Have you ever played the TPC Stadium Course at PGA West in La Quinta, California?
It was half of what was in store for PGA Tour aspirants trying to get through the final Q-School ever. The other course was the Nicklaus Tournament Course, a really nice golf course but not the beast that the Stadium Course is. Not the beast that its architect, the diabolical Pete Dye intended it to be:
Golf is not a fair game, so why build a course fair?
The reason the course is so tough is, first of all, because it has a far and wide reputation for being tough. The mind games begin before you even get there. It’s a par-72 course that stretches out to 7,300 yards from the tips with a rating of 76.1 and a slope of 150.
Second, it’s tucked up against the light gray slabs of the Santa Rosa Mountains. They’re only around 1,200 feet high at PGA West, but they seemingly rise straight up into the forever blue sky. It’s a very dramatic setting; the mountains are always just “right there.”
Third, for a desert course, it sure has a lot of lakes. Doubling as irrigation ponds, there are eight of them and they are used to distraction as integral parts of the holes. How? By running the fairways and greens right up to the water’s edges. So not only is there all of this water, it’s all close. Very close.
Fourth, Dye bends the holes around the lakes so that not only does your tee shot have to carry the water, you have to figure out just how much you can bite off. Because of the optical illusions created by such things as large bunkers in the distance that make them appear close, you take a look standing on the tee and it looks like you ought to be able to carry the water on an aggressive line. Sometimes you can and sometimes you can’t.
And even though you know you can’t and you chose that more conservative line in the moment, your instincts cunningly call you back to that aggressive line. So you have to be committed to the right line on each and every water carry and stay committed to it through the entire shot.
This year’s supplicants left a lot of their dreams in the lakes on those tee shots. The stories are littered with guys who were inside the top-25 and ties line on the last hole…and then hit it in the water…knowing that they couldn’t do that! It is such a cunning game.
And you have the same issues with the approach shots to the greens. Not only does Dye favor greens butted up against the lakes, he favors small greens butted up against the lakes.
And then he sprinkles penal bunkers all around the greens; want to play away from the water? How good is your bunker play? And be careful of which ones you chose to risk tangling with, this is the guy who made pot bunkers modern again. You get in some of them and it’s like playing from inside of a barrel.
And all of these optical illusions are exacerbated by the fact that it’s all sitting on flat land; you rarely get an elevated tee that gives you a better look at things. Except in the instance where Dye wants to give you a better look at all of the surrounding danger. For example, on the par-3 5th which is a “mere” 255 yards and all carry over water. Or the famous 17th, Alcatraz, a 168-yard island hole and longer version of the 17th at TPC Sawgrass where they play the Players Championship.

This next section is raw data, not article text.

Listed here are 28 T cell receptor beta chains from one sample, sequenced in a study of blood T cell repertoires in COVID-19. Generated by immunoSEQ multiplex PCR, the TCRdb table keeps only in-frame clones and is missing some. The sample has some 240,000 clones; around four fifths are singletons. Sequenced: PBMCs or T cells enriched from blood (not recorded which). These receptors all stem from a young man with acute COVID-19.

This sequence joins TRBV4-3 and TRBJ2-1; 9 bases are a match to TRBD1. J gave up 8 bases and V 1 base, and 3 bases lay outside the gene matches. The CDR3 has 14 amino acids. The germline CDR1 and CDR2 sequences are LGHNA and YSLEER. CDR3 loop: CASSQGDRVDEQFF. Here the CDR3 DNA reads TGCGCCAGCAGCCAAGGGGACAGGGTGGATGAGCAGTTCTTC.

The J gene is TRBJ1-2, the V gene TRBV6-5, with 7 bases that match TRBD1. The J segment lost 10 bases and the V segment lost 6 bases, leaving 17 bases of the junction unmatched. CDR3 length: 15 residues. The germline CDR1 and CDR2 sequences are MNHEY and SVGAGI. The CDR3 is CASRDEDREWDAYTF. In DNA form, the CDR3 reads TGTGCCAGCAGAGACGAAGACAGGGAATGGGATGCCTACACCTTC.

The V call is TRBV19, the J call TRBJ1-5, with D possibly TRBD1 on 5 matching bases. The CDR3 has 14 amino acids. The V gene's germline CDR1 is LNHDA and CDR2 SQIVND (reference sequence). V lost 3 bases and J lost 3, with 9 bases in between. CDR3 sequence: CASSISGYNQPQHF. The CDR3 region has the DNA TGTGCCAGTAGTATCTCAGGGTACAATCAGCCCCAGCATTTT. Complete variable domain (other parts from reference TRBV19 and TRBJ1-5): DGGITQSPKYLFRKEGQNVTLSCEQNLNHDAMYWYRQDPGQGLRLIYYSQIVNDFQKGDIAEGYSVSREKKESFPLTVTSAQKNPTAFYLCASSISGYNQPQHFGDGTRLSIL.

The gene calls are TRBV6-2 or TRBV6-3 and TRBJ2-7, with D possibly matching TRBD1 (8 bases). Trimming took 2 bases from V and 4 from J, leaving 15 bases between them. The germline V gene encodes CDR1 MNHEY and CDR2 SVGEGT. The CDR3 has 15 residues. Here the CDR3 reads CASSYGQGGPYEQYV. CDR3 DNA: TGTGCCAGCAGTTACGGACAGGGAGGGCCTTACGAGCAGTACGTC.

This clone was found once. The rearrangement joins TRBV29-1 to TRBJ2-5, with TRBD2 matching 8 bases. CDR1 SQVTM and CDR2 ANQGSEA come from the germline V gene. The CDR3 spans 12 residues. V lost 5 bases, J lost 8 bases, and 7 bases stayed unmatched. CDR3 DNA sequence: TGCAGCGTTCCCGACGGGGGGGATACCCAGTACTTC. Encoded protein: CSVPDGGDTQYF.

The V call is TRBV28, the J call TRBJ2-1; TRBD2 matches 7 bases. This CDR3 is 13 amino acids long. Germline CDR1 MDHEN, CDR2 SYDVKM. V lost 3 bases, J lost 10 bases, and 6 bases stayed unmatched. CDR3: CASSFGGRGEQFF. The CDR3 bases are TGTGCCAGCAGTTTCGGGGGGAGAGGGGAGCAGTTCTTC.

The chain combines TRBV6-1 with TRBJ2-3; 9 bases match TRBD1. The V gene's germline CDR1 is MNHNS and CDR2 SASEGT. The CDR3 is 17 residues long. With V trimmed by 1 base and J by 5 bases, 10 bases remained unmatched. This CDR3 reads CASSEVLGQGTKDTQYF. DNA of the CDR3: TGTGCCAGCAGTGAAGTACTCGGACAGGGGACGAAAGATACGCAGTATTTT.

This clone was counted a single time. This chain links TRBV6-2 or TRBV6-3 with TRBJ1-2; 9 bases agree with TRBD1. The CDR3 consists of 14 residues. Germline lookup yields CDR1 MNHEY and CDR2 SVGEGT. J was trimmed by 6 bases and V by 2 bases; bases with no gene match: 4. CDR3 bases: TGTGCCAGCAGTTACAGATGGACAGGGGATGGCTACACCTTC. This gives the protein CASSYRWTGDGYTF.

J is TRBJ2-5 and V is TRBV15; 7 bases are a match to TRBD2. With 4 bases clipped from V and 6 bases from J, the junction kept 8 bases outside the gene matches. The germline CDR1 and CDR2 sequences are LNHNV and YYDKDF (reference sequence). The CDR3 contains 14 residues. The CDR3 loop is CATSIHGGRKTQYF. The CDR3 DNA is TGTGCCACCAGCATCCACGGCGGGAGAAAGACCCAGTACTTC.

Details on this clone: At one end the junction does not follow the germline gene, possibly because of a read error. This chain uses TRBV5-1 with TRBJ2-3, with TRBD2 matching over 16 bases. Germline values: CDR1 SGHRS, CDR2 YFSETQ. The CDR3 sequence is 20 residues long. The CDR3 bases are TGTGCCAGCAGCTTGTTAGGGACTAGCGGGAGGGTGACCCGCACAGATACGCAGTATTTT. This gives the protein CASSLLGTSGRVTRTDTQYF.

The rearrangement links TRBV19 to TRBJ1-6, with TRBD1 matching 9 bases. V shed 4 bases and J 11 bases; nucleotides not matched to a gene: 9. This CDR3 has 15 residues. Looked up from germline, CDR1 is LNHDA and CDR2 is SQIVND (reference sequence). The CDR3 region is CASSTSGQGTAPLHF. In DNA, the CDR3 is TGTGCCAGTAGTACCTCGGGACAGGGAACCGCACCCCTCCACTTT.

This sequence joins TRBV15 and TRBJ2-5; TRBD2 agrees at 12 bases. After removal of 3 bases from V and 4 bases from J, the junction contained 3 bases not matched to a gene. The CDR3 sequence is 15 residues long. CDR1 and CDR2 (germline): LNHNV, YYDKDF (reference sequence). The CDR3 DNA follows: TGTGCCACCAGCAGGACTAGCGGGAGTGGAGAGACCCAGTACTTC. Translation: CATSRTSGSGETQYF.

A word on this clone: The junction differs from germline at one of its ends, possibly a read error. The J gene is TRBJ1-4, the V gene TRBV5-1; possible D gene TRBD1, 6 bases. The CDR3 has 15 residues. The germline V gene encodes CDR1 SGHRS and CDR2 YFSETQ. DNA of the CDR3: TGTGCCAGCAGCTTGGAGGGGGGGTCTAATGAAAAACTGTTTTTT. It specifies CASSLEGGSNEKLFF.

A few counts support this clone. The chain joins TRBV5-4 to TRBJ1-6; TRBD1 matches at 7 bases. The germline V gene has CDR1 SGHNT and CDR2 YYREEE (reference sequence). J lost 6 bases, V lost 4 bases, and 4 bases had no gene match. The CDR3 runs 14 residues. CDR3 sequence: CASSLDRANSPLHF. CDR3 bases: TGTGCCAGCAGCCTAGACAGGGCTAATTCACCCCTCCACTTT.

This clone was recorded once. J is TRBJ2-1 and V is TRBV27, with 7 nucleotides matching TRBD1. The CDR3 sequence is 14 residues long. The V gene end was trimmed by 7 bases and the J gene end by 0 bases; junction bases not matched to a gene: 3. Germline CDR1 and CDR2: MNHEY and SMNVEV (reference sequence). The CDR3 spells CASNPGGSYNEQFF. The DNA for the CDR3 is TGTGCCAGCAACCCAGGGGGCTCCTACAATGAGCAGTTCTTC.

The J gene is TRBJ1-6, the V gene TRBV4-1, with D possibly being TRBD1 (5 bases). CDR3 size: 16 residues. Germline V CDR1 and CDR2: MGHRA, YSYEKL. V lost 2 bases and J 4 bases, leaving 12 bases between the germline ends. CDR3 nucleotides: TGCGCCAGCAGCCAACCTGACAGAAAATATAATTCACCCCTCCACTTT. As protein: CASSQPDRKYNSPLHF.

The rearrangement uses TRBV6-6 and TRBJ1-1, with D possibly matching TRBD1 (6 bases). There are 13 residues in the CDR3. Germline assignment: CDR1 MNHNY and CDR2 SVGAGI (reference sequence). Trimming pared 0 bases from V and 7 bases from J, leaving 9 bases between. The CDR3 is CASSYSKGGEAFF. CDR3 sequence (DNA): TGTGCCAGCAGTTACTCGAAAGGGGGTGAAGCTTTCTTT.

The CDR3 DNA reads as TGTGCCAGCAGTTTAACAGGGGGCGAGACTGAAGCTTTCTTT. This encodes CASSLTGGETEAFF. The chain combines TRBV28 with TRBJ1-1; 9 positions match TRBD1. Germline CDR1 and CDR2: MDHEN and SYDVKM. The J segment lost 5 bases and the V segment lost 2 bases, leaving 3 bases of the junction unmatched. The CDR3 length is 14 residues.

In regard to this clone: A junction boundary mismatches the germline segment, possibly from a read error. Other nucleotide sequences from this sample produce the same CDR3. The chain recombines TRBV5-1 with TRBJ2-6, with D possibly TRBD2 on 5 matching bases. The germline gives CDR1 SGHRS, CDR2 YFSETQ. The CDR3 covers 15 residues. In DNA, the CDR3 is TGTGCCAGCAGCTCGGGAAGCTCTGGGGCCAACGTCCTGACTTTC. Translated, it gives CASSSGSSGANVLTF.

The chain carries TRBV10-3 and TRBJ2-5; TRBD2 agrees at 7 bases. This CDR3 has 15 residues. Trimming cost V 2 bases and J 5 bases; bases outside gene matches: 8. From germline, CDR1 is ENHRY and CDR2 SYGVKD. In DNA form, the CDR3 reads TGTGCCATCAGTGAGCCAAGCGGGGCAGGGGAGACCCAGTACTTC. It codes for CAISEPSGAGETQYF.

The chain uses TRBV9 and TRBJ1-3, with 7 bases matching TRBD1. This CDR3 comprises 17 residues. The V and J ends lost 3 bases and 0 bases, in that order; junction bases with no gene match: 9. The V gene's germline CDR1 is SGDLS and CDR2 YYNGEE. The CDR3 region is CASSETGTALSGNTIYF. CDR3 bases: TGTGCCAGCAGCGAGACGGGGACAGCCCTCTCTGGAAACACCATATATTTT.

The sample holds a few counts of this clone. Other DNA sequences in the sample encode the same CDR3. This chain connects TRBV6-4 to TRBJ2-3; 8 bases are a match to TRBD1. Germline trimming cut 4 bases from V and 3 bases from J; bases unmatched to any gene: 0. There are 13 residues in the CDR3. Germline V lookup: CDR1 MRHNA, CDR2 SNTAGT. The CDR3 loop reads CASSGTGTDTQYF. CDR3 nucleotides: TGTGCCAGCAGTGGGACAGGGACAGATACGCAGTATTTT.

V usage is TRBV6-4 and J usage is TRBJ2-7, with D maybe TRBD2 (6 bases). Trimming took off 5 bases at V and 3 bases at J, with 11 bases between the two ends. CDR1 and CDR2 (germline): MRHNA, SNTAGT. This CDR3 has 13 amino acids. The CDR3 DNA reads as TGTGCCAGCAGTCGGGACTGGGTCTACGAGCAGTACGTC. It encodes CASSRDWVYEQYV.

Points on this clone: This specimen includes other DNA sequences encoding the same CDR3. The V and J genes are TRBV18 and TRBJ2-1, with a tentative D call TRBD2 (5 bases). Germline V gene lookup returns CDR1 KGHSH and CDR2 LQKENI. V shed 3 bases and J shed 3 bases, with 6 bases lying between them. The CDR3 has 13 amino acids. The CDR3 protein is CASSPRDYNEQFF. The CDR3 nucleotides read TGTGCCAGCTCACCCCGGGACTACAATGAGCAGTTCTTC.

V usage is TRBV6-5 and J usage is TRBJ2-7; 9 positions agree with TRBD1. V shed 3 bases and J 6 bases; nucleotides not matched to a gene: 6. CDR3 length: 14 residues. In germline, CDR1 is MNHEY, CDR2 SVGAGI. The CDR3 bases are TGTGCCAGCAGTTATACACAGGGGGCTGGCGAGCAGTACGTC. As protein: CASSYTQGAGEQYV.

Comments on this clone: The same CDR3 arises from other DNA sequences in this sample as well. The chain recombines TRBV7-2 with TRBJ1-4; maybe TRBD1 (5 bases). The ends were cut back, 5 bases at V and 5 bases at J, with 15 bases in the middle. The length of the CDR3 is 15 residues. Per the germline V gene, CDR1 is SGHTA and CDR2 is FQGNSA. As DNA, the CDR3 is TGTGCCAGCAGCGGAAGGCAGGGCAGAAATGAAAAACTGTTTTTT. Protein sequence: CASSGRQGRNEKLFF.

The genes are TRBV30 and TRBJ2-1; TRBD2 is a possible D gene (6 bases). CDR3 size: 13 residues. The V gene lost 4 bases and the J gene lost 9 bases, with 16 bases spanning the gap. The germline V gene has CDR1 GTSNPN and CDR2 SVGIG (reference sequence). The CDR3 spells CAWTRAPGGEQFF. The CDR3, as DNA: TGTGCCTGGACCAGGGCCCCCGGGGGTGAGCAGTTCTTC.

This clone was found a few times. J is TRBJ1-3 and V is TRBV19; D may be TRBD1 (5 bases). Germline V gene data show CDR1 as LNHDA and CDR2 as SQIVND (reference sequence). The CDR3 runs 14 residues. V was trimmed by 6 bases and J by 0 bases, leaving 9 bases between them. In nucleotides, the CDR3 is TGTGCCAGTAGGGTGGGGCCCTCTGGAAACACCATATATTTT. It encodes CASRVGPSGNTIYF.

And talk about visually intimidating features, one of the most famous at the TPC Stadium Course is San Andreas Fault, the par-5 16th that runs 600 yards along steep bunkers from the halfway point all the way to the green. When you get to the green, the falloff down into the bunker is 19 feet. If you’re six feet tall, the green is over three times your height straight up.
The best first experience to have with this course is to treat it like the cosmic joke that it was intended to be. Look at all of the places you couldn’t imagine your ball ending up and then have a good laugh over the fact that it did. And then try the next shot.
The best experience to have with the course is to finally master all of its “trickerations” and shoot a low number, something every one of the players this week were capable of doing. And it was very important this week because all of the leaders were on the Stadium Course for the final round. Two of them managed to shoot 6-under to earn their cards. At least one of them shot 6-over to lose his.
Q-School is famous for all of the inspiring tales of success and all of the heartbreaking, “wait until next year” stories. The problem was that this is the last Q-School that gave you a direct shot to the Tour. Next year, players will be playing for spots on the Web.com Tour where they will have to play another whole year to earn their spurs through a four-tournament obstacle course.
“Q-School graduating class features 26 players,” by pgatour.com staff and wire reports is a narrative about the guys who made it.
“Wide range of emotions on final day of q-school,” by Brian Wacker at pgatour.com is a narrative about good stories and the sad stories and the grace with which they were endured.
I recommend them both to capture the humanity of the Q-School experience, the last Q-School experience.
“Q-School: Meet the 2012 graduating class,” is a detailed list of the 26 guys who survived with thumbnail sketches of their bios.
And so, until the qualifying tournaments begin in the Fall…